MDM and Medical Necessity Questions

Jfraska

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Hi everyone, I recently started my first coding job!!!

The biggest that has been tripping me up is MDM and medical necessity

For the number of dx or treatment options, the points are given for dx that ARE CURRENTLY being treated right? For example, if someone is being seen for type I diabetes but they have another chronic disease, such as Austism and/or cerebral palsy that is mentioned and in the dx list BUT it was not treated or addressed. Does this get a point just for being a stable, chronic issue? Or no because it has nothing to do with, in this case, the endo clinic visit for f/u of type 1 DM?

Regarding the risk chart, would the issues above contribute to risk--2 or more stable chronic illnesses, etc?

I was also told that, using this same example, that if a provider is billing a 99214 but the coding comes out to C,C,L AND the patient has been seen within 6 months and that visit was also a 99214 and this current visit had little/no workup and they wanted to follow up with them in another six months that you would look at necessity and bill that 99214 instead of 99215. Same goes for if the physician down or upcodes. Is this just something you get used to based on your specialty that you code and your facility?

(I work in pro-fee at a hospital but code clinical endo)

I hope I made everything clear :p Thanks
 

thomas7331

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MDM is probably the most difficult area of E&M because as coders we don't really have the clinical experience to understand what's involved in a provider's decision, and providers typically don't spell it out in detail for us. I've been doing this for years and it still trips me up!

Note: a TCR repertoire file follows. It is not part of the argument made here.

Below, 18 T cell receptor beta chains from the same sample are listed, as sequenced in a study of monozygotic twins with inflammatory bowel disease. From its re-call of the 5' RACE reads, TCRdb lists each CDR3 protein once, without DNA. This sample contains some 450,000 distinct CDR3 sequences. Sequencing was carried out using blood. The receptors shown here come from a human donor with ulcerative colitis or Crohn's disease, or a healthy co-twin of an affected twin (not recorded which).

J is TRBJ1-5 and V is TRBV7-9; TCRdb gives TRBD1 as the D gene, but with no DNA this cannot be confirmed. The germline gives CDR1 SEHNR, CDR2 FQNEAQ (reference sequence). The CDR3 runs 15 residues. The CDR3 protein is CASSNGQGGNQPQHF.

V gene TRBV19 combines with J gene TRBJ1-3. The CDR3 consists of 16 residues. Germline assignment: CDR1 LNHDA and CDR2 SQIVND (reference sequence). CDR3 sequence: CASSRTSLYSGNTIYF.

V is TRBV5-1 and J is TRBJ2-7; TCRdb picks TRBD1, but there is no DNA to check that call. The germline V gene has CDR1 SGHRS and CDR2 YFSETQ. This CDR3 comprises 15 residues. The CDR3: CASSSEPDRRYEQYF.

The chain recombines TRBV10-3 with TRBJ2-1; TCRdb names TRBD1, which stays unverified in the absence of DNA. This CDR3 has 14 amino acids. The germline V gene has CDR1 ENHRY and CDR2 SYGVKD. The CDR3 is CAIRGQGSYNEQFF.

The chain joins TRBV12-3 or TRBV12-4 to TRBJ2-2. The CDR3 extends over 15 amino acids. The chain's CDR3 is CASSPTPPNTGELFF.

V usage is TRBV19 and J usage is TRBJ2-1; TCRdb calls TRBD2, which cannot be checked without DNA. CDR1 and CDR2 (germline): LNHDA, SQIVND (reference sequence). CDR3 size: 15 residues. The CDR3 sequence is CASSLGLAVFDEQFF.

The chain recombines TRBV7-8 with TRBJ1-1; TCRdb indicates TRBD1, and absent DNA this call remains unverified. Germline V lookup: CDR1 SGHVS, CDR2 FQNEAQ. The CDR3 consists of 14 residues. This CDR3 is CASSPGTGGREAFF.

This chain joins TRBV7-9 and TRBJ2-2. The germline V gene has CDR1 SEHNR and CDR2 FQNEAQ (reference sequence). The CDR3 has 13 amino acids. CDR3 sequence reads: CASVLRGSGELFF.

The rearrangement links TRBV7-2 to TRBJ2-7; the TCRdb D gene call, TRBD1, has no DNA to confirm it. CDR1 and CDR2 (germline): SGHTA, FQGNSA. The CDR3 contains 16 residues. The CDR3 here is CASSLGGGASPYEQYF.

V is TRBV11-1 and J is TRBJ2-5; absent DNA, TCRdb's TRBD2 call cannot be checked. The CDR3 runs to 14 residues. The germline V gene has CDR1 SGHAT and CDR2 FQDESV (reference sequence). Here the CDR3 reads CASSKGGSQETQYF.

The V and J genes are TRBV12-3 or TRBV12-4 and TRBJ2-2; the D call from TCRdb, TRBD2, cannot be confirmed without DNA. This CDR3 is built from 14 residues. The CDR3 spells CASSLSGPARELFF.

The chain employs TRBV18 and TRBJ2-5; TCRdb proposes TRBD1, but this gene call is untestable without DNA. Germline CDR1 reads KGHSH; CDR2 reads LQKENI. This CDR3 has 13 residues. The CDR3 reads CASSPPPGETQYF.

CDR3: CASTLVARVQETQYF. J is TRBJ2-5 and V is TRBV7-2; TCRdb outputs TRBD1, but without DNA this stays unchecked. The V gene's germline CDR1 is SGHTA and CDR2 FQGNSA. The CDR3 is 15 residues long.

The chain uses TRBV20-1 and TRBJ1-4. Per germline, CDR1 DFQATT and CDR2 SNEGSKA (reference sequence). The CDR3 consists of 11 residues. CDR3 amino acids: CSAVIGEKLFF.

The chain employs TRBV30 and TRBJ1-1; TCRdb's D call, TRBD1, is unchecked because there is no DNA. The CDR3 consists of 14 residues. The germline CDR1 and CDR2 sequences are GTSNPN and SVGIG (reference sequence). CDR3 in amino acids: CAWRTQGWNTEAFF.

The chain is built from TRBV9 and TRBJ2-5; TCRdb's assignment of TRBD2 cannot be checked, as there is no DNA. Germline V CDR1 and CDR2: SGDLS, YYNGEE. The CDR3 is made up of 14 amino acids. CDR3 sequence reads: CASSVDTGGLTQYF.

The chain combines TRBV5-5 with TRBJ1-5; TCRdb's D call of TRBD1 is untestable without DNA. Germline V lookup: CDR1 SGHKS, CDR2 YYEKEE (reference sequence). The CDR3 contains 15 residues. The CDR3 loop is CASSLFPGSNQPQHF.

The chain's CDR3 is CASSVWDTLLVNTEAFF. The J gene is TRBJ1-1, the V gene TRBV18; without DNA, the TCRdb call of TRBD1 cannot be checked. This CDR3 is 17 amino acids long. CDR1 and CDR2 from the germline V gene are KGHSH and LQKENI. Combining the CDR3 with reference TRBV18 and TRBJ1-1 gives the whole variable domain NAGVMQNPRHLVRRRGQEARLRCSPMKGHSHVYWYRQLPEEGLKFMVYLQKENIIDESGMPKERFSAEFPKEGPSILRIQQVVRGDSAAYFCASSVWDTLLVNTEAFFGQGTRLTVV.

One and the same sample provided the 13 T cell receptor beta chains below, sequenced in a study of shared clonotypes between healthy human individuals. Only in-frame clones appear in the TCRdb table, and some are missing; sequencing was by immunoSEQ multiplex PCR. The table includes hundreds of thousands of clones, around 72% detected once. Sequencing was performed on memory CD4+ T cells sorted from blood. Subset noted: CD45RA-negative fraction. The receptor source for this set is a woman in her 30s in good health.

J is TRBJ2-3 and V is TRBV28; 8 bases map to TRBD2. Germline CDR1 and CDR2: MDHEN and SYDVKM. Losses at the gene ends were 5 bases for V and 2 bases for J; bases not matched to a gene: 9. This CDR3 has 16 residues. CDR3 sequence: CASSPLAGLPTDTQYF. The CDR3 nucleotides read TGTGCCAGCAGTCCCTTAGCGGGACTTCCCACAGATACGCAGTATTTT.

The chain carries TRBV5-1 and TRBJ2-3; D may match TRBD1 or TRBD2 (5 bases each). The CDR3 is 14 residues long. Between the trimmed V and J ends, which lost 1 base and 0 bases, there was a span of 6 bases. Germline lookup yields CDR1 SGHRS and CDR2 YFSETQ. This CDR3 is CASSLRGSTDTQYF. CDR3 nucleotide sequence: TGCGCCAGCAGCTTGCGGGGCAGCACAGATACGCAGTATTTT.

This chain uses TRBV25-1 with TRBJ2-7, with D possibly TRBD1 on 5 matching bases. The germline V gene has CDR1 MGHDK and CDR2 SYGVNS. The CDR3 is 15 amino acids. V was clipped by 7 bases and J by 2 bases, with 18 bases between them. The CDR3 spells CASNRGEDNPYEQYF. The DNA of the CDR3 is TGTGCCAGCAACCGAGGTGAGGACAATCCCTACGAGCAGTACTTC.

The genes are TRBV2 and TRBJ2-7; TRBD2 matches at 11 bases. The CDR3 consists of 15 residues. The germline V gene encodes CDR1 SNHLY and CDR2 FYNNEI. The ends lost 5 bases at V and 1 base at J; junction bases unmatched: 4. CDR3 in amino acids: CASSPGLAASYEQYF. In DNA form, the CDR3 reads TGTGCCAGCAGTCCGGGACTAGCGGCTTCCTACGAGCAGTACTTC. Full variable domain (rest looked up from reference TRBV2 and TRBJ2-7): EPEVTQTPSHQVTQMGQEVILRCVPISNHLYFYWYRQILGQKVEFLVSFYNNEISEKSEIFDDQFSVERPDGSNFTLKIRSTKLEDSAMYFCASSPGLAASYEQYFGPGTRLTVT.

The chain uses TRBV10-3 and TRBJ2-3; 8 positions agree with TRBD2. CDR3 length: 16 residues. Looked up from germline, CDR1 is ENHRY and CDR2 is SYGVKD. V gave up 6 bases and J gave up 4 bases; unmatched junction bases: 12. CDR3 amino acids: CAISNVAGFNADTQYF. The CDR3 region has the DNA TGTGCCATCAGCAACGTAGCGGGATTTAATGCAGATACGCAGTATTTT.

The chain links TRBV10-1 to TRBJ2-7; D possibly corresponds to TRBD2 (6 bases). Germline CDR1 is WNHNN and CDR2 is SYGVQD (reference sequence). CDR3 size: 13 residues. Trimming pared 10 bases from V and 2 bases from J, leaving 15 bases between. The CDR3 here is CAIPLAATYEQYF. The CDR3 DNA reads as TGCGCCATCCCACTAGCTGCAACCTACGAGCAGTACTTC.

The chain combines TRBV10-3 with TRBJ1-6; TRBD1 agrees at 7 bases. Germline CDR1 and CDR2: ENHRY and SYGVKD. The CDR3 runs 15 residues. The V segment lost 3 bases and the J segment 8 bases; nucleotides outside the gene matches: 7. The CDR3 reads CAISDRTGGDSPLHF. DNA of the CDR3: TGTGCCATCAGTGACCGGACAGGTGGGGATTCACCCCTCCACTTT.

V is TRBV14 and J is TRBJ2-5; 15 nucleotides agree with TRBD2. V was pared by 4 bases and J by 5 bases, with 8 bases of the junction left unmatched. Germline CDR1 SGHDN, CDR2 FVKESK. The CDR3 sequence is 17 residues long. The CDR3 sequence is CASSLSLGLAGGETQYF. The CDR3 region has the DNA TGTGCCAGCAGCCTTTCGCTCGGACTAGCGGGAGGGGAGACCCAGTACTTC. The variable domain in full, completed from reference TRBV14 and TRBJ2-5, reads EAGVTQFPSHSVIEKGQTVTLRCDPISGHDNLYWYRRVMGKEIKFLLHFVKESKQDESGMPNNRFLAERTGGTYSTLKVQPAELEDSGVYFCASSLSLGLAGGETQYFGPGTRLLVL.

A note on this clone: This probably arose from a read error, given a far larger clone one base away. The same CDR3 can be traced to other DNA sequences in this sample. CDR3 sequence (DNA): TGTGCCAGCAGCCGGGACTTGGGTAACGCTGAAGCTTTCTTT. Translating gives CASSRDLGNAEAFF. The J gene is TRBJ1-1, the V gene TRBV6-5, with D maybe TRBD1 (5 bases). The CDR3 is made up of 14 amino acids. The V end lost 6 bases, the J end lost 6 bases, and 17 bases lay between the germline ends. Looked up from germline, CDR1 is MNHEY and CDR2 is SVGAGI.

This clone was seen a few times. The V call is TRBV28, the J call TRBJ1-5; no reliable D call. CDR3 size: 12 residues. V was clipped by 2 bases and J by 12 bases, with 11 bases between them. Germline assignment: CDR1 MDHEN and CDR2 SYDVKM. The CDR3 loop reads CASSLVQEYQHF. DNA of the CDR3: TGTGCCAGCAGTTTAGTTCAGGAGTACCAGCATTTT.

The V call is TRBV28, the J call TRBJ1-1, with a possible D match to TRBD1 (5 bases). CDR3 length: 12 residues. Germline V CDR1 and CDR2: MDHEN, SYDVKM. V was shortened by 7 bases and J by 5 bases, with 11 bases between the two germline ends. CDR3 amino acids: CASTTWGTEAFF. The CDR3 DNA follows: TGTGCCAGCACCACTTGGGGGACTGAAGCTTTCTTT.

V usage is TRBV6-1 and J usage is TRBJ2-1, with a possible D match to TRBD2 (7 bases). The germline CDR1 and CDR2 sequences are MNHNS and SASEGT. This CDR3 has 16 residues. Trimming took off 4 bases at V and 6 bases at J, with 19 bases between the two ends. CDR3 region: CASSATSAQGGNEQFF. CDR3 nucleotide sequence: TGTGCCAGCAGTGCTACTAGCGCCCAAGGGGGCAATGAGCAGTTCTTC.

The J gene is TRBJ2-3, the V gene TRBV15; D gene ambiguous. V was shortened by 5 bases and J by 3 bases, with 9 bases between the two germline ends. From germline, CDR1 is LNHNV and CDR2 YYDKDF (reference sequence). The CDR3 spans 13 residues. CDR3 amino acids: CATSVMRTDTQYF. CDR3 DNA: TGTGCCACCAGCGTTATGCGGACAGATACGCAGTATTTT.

You're correct, you should only count the diagnoses that are being treated, or that affect treatment. Just having it on a list of conditions that the patient has doesn't mean it's a part of the MDM. The documentation should reflect that the condition played a role in the MDM, e.g. the provider evaluated the condition, commented on the status, included it in the treatment plan, etc. In your example, if your provider is just managing the DM, that's one condition, but they may comment that the patient's cerebral palsy is stable and on a medication being managed by another MD, that can show that they are taking this into consideration as a comorbidity in their plan and would warrant counting as an additional point.

Regarding medical necessity and changing code levels - this is a controversial area, and your organization should give you guidance as to how they want you to do this. CPT code guidelines define what elements are required to meet a given code. To reduce the coding to a lower level even when the required elements are present essentially means you're deciding that something that was documented wasn't medically necessary. In the world of electronic records and copy and paste, this is often probably true, but defining that is not so easy. If your organization has worked out this particular framework for when to change a 99215 to 99214 based on the criteria that you that you describe, then hopefully this is something that has been developed over time in discussions with providers and from experience with audits. If that's the case, then I would feel comfortable with it.
 
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